Changing London

Looking back at a year of discovering southeast London’s historic past

2015-10-24 15.02.55

Borough Market

Search for the ‘East End’ on the internet and you are presented with page after page of interesting content. Bookshops are filled with volumes on this area of London as well, many of which I have read in recent years. And I hope to find other new books – like Dan Cruickshank’s new personal account of the story of Spitalfields – in my Christmas stocking.

But by contrast, if you search for ‘southeast London’, you encounter very few interesting results. Most of the pages that appear are fairly generic, computer-generated ones, such as ‘southeast London weather’ or ‘southeast London property’. There is no strong identity, like the East End, that jumps out.

I think this is a real shame because over the last year I’ve discovered how fascinating southeast London is and believe it deserves more recognition given that there is history quite little around every corner.

This time last year I was preparing to pack up my things and make the move across the Thames to southeast London, so you could say that I am biased. But in all the posts I’ve written about the area, I’ve tried to be (and hopefully succeeded) in being objective.

Here’s my quick look back at my year exploring southeast London……

Adventures in southeast London

Long before I moved south, I spent many years enjoying visits to Borough at the southern end of London Bridge, which was populated in Roman times. Over the last 12 months I’ve made many return trips to check out its great pubs (not least the George – said to be Shakespeare’s Local), relieve its industrial past, discover the story of its hospitals and find out one about one very special building (where Sir Christopher Wren did NOT live)!

Perhaps the main reason why the East End became better known than southeast London was that the latter was isolated by from the City on the north bank of the Thames (for many years London Bridge was the only crossing point). But once additional bridges were built in the 18th century it became far more connected and accessible. It was possible, for the very first time, to commute from what had previously been rural villages and are today suburbs in the metropolis.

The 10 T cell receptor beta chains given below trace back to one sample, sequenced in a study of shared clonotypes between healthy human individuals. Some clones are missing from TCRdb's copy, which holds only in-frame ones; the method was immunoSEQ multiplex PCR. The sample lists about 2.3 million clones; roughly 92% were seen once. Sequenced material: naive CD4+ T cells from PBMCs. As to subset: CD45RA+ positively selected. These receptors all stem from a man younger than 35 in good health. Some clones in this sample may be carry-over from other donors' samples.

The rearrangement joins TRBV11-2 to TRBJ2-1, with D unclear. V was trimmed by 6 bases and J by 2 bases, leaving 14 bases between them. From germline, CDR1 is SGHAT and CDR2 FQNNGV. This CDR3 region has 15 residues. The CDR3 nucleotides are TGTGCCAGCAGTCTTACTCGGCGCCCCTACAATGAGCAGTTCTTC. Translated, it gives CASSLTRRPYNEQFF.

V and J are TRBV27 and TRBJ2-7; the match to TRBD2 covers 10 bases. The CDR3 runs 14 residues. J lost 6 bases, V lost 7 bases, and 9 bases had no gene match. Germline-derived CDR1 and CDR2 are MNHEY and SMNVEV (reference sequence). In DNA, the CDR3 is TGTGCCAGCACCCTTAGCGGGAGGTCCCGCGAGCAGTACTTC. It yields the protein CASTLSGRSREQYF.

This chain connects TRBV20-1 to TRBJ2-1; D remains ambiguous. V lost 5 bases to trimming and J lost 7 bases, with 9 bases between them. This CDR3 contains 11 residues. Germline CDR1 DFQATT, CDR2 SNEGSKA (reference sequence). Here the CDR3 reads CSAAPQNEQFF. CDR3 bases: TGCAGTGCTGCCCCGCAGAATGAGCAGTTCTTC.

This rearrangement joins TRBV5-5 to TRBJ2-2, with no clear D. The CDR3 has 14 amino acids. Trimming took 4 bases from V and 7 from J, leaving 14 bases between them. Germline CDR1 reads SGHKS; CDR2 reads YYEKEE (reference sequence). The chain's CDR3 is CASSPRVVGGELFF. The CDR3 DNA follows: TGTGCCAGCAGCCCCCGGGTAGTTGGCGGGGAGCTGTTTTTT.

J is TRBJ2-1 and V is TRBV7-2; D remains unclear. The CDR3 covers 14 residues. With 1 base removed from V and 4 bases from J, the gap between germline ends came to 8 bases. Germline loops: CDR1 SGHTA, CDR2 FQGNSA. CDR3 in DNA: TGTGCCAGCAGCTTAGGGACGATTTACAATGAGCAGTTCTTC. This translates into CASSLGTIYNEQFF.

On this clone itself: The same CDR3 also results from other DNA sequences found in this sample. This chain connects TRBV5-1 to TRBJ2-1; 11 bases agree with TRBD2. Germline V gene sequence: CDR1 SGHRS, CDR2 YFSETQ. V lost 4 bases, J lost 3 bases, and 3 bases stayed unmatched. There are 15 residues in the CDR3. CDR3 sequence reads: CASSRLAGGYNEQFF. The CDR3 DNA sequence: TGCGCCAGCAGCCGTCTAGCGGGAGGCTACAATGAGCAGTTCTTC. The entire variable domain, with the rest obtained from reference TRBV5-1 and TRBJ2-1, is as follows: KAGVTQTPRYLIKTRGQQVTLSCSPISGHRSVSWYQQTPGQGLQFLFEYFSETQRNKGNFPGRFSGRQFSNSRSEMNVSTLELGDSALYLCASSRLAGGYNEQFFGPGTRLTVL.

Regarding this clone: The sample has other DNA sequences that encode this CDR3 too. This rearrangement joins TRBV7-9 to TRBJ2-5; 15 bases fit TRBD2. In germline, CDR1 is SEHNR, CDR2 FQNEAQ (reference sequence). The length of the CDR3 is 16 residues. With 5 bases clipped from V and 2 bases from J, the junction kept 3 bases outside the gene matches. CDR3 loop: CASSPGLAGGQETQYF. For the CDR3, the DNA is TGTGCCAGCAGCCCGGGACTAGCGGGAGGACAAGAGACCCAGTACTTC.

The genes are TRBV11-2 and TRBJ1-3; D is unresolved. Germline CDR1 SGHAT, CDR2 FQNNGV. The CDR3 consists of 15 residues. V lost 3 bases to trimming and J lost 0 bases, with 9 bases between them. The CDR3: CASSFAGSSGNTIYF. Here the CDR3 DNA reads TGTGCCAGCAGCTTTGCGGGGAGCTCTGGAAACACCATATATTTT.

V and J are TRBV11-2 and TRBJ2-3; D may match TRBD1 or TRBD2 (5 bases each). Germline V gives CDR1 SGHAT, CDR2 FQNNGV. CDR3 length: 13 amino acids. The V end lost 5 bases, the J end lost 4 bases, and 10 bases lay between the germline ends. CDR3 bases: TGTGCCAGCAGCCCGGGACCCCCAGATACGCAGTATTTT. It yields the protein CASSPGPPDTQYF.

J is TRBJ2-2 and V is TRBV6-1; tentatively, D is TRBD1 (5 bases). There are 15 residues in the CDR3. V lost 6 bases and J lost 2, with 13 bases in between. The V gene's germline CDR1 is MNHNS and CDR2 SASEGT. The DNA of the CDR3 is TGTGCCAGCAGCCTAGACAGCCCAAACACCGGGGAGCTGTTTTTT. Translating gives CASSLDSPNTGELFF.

And then came the railways, which speeded up travel to the City and Westminster even more. London Bridge station soon became the gateway to nearby places like Deptford, as well as many more places further afield beside. Progress maybe, but during the 19th century numerous slums were created. In the aftermath of the Second World War and all the re-building it brought, many new homes were erected in this parts – some of which have now been demolished.

Southeast London now stands at a crossroads. It is great that the private and public sector are investing in the area, but gentrification is a real worry for some (as I found when I visited Elephant & Castle).

It’s been a great year exploring southeast London and I look forward to continuing my discoveries in this part of the capital next year. But to prove that I haven’t become completely obsessed with the south side of the river (I do genuinely love visiting the East End and elsewhere), next week I’ll look back at some of the other places I’ve visited this year.

And finally for now, here are some other southeast London posts from this year that you may be interested in reading:


In the shadow of the Shard

2016-04-09 14.21.14


2016-04-10 11.21.51


2016-04-30 10.09.55


Leave a Reply

Fill in your details below or click an icon to log in: Logo

You are commenting using your account. Log Out /  Change )

Twitter picture

You are commenting using your Twitter account. Log Out /  Change )

Facebook photo

You are commenting using your Facebook account. Log Out /  Change )

Connecting to %s